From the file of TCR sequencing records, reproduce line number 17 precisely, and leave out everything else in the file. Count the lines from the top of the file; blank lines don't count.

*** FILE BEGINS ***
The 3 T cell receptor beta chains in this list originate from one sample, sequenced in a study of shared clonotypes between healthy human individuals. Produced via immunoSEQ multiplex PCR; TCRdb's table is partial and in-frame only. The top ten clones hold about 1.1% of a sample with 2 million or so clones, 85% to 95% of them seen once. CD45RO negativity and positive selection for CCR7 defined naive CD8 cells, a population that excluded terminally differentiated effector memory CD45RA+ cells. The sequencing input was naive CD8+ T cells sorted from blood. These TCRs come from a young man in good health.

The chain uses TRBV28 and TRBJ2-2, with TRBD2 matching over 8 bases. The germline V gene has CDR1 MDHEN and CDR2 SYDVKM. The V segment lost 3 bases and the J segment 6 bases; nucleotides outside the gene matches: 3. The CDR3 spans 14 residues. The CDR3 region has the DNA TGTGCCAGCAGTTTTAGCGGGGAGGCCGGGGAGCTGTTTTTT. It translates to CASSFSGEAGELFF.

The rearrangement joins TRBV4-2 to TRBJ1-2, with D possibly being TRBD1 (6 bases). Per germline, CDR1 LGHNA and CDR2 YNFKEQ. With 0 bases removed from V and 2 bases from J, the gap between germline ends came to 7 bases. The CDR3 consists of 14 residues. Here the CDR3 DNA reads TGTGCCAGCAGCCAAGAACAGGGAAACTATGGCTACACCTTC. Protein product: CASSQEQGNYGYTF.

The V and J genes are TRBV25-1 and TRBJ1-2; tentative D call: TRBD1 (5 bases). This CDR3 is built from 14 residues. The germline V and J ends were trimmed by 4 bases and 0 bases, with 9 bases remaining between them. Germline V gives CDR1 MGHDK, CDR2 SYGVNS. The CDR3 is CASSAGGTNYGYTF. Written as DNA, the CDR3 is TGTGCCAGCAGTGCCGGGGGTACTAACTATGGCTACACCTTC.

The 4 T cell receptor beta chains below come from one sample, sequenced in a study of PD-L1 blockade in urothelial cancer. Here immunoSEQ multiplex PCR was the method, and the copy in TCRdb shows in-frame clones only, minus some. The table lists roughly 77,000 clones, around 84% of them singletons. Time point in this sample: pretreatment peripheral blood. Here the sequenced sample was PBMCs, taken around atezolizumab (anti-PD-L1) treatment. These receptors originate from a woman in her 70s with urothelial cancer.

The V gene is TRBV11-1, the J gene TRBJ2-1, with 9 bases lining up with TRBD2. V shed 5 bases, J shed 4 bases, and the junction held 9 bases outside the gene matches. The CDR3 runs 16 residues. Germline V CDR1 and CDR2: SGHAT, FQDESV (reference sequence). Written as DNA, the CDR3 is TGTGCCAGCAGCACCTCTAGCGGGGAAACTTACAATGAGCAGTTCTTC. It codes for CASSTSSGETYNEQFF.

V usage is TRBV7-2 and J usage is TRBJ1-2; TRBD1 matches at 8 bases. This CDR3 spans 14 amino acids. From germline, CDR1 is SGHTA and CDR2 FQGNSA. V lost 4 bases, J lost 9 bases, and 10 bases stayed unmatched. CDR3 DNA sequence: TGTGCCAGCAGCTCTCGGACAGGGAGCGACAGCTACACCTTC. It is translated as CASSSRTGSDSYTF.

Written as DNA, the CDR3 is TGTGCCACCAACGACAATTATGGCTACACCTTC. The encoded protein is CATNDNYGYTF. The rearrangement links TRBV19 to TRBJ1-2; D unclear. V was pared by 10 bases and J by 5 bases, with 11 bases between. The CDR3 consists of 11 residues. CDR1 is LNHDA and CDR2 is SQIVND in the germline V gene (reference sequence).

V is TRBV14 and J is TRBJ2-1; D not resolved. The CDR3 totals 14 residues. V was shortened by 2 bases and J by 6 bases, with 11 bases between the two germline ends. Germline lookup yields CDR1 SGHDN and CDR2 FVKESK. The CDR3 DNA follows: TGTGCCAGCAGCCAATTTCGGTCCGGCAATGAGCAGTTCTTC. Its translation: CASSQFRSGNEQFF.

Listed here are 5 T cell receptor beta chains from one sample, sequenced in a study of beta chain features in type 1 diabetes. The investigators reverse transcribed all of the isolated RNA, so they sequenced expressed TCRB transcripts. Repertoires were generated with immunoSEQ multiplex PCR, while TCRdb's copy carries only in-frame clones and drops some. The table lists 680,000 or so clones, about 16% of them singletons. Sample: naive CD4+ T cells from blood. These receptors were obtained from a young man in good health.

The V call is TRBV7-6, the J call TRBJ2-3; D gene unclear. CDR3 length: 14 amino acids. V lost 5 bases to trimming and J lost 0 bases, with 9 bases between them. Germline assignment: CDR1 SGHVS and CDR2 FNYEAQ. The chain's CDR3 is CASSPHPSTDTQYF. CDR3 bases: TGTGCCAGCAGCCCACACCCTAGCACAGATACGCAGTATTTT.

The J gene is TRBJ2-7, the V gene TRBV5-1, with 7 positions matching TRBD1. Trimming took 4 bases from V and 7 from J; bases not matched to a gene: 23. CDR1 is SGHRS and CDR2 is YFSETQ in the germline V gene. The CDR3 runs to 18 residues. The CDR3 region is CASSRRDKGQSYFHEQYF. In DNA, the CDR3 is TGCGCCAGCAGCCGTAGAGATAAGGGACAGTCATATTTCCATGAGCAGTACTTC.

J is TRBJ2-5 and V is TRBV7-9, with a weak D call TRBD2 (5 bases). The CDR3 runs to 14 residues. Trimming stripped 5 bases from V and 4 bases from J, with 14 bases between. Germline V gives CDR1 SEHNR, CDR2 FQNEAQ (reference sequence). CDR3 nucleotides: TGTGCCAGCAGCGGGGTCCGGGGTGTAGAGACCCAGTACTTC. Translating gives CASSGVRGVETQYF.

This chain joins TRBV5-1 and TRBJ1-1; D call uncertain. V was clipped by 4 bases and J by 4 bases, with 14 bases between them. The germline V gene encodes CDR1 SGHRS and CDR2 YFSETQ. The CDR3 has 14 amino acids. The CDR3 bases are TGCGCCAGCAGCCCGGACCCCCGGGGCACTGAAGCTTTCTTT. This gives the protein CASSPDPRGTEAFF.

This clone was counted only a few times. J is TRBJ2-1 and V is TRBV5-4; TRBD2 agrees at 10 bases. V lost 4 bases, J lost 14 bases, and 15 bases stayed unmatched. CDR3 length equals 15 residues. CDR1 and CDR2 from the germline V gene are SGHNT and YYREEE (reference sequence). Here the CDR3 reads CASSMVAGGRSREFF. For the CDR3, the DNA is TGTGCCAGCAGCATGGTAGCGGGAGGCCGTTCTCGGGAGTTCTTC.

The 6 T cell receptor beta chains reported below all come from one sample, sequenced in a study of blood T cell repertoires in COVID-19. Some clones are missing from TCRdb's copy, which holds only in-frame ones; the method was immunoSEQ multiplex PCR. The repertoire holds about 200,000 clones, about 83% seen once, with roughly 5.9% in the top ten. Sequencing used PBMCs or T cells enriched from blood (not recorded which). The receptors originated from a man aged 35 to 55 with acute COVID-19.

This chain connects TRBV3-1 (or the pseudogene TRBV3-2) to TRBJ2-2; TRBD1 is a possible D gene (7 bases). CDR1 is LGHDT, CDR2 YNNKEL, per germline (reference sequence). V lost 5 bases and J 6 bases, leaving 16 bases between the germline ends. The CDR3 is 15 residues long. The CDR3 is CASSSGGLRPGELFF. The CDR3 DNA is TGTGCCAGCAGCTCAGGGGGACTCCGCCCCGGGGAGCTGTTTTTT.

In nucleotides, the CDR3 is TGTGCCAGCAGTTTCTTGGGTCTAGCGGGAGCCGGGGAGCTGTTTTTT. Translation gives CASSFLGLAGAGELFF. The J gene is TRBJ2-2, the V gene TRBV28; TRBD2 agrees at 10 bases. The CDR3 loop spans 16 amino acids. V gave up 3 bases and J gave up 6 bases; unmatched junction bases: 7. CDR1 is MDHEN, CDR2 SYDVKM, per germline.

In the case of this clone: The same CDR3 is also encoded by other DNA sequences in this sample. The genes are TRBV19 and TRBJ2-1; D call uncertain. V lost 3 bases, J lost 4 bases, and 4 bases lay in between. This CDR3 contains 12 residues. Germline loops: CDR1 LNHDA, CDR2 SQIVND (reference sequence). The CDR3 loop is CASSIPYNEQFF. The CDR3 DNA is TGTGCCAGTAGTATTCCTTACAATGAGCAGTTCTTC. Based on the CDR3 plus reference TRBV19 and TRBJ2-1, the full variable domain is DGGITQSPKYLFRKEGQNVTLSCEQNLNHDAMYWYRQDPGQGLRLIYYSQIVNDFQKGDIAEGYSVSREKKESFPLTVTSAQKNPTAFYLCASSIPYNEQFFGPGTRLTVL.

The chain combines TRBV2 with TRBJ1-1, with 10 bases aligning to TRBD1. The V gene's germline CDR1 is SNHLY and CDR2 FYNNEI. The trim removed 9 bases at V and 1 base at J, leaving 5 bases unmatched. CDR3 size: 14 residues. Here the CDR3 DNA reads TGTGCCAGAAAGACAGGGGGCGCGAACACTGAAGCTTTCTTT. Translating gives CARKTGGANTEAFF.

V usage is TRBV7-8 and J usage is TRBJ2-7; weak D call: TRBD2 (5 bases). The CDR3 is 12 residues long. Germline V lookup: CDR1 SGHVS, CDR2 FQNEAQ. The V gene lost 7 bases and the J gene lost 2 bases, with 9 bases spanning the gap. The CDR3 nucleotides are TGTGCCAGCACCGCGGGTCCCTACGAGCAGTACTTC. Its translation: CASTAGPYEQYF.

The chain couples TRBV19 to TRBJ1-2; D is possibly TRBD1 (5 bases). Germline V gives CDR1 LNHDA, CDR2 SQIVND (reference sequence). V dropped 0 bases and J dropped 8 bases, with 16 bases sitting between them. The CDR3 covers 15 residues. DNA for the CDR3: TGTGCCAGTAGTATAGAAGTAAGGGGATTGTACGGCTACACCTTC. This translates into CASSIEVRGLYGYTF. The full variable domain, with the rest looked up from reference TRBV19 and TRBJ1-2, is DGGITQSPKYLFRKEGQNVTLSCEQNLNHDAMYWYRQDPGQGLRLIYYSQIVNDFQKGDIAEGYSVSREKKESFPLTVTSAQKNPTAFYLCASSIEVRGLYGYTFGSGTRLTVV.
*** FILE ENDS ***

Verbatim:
This chain connects TRBV3-1 (or the pseudogene TRBV3-2) to TRBJ2-2; TRBD1 is a possible D gene (7 bases). CDR1 is LGHDT, CDR2 YNNKEL, per germline (reference sequence). V lost 5 bases and J 6 bases, leaving 16 bases between the germline ends. The CDR3 is 15 residues long. The CDR3 is CASSSGGLRPGELFF. The CDR3 DNA is TGTGCCAGCAGCTCAGGGGGACTCCGCCCCGGGGAGCTGTTTTTT.